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NORTHEAST STREAMFLOWS CONTINUE TO DROP, AS DROUGHT WARNING IS DECLARED IN DELAWARE RIVER BASIN
Released: 9/15/1995

Contact Information:
U.S. Department of the Interior, U.S. Geological Survey
Office of Communication
119 National Center
Reston, VA 20192
Rebecca Phipps 1-click interview
Phone: 703-648-4460



As the U.S. Geological Survey continues to monitor declining streamflows throughout the Northeastern U.S., the Delaware River Basin Commission has issued a drought warning today (Fri., Sept. 15), in the Delaware River basin, limiting reservoir withdrawals and calling for the use of voluntary water conservation measures.

In the Delaware River basin, total storage today in the Pepacton, Cannonsville and Neversink reservoirs, which provide half of New York City’s water supply, is about 119.2 billion gallons, 4.6 billion gallons below the drought warning level. The long-term average storage for Sept. 15 is 193 billion gallons.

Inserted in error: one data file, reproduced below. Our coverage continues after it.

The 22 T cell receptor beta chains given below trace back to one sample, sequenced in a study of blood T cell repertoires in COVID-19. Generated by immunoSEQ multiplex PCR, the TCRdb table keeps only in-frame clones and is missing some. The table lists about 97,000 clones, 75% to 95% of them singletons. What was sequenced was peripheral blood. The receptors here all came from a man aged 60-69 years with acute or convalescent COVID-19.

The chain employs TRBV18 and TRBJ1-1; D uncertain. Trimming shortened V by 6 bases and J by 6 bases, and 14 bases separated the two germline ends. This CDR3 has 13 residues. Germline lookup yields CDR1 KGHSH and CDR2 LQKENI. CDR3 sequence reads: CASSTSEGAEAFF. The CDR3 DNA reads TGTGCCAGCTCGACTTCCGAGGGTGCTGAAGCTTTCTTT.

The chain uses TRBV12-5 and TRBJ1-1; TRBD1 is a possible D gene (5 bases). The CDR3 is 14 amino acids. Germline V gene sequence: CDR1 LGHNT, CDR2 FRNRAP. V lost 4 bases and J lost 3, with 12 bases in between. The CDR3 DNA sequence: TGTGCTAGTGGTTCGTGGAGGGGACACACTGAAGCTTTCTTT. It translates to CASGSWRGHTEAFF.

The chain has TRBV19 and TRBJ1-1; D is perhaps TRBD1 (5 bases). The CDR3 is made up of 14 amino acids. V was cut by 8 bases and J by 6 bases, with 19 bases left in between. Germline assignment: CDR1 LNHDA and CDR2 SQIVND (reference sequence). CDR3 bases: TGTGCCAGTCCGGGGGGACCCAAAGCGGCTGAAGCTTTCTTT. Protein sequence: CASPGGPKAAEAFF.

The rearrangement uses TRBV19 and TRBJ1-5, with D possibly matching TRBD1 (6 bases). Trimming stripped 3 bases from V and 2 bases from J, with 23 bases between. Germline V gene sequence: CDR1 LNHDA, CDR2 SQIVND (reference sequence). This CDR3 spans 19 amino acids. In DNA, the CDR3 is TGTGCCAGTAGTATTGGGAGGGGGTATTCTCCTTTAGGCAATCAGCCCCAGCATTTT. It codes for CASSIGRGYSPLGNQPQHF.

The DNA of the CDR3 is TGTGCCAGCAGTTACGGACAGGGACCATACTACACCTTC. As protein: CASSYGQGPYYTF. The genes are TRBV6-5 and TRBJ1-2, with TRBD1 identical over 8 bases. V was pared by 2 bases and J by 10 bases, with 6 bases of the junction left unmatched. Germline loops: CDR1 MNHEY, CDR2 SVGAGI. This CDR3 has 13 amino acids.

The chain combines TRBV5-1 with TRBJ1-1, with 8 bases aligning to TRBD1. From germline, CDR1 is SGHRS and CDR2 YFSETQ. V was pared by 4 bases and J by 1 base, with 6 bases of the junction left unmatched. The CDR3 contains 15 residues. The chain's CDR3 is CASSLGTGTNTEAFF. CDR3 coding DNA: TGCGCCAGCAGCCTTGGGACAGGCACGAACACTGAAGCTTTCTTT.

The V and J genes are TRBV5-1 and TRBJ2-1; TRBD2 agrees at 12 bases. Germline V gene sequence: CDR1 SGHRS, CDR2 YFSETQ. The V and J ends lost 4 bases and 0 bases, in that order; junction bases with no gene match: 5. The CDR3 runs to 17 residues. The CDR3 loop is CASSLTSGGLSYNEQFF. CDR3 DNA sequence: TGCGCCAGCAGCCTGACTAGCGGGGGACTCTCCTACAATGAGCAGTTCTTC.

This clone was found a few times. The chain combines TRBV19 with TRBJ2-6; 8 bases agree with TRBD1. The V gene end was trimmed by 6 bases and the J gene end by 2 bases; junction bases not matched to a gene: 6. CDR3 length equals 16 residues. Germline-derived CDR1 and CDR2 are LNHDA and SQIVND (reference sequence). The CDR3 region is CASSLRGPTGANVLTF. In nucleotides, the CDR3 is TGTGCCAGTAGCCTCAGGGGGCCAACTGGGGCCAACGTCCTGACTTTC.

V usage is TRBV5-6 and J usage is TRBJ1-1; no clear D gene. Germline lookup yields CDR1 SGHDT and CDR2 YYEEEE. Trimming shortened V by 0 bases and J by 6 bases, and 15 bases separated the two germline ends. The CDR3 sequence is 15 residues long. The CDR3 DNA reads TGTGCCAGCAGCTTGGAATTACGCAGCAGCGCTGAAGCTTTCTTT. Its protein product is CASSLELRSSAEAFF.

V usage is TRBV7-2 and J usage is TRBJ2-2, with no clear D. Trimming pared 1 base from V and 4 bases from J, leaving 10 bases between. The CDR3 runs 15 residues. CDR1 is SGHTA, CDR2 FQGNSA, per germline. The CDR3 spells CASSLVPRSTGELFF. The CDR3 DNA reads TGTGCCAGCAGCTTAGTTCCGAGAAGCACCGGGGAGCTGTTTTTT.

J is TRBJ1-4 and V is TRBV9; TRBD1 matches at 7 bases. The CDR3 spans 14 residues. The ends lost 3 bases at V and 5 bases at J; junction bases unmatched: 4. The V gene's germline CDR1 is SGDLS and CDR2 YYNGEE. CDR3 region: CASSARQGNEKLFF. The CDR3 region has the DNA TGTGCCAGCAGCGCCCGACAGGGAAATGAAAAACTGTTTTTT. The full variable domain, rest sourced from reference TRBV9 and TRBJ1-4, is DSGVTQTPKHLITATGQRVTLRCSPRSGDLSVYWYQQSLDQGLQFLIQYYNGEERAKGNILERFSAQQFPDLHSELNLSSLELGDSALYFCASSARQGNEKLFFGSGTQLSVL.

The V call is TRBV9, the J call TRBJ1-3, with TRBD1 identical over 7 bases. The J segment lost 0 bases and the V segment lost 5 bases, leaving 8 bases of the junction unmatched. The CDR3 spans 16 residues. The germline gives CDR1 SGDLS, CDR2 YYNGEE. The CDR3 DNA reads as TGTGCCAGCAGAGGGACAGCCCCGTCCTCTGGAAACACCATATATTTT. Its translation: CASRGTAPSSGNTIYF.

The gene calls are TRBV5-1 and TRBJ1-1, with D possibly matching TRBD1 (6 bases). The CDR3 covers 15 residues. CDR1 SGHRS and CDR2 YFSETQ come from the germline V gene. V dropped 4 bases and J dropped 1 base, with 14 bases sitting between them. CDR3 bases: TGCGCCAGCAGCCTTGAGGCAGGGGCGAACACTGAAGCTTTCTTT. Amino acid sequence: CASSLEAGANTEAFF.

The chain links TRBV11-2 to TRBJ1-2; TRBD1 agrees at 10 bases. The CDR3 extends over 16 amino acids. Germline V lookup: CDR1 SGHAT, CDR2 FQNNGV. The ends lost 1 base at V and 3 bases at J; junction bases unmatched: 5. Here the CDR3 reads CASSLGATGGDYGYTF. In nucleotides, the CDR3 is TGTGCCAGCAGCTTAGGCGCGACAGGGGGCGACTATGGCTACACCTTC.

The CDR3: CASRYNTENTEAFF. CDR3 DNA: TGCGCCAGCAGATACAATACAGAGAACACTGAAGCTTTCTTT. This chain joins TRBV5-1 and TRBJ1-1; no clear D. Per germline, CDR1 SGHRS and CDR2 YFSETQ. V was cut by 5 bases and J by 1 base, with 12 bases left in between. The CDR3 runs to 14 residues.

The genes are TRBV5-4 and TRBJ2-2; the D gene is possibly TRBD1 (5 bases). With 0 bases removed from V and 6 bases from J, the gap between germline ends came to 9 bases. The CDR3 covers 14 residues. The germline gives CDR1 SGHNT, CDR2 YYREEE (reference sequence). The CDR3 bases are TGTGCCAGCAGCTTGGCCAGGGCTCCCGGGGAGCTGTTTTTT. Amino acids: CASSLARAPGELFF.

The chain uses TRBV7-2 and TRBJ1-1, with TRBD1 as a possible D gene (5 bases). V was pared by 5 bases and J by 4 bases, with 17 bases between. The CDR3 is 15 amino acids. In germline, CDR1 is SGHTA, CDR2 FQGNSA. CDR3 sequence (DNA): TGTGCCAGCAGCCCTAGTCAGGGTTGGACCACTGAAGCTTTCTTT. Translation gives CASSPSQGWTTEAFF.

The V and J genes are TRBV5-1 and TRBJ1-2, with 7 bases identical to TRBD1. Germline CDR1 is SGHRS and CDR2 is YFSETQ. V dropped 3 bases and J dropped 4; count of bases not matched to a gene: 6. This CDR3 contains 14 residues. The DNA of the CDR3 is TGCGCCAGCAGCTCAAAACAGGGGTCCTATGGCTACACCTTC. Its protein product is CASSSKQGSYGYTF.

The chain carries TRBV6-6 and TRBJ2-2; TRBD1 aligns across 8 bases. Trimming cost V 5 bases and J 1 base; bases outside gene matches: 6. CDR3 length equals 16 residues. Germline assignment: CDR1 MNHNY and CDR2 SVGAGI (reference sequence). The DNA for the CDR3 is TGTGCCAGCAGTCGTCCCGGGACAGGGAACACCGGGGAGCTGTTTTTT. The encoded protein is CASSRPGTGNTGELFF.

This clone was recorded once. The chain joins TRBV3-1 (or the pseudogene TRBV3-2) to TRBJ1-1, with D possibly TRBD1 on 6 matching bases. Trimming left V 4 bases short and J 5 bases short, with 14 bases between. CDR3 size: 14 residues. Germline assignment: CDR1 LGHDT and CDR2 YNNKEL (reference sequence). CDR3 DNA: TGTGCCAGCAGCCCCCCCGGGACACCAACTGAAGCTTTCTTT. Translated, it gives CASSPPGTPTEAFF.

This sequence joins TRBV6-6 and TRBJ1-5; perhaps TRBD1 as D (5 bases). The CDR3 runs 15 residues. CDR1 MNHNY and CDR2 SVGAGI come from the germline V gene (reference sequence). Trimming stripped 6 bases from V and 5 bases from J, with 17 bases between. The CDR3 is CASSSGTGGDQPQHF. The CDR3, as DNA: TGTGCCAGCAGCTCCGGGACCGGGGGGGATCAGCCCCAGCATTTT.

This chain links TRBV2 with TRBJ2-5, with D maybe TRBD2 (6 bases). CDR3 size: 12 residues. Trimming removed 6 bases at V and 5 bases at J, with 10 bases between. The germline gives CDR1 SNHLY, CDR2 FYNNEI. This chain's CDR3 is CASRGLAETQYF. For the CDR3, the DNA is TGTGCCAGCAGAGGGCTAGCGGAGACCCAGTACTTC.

According to a 1954 Supreme Court decree, the Delaware River Master is empowered to limit diversions of water from the Delaware River basin, with stricter controls in time of drought.

The Delaware River Basin Commission manages the water resources in the 13,539 square-mile basin. The Delaware and its tributary rivers and streams drain portions of Pennsylvania, Delaware, New Jersey and New York.

Elsewhere in the Northeast and Mid-Atlantic states, streamflows continue to decline as well:

At Harrisburg, Pa., flow of the Susquehanna River today is about 1.8 billion gallons per day (bgd), 75 percent below the average September flow of 7.4 bgd.

At Hadley, N.Y., flow of the Hudson River today is about 375 million gallons per day (mgd), 58 percent below the average September flow of 892 mgd.

Near Washington, D.C., flow of the Potomac River today is about 628 mgd, 67 percent below the September average flow of 1.9 billion gallons per day.

(Note to Editors: For additional information on the drought, reporters may call Ward Freeman in Albany N.Y., at 518-285-5600; Bob James in Towson, Md., at 410-512-4800 or Christopher Roberts at the Delaware River Basin Commission at 609-883-9500 ext. 205.)


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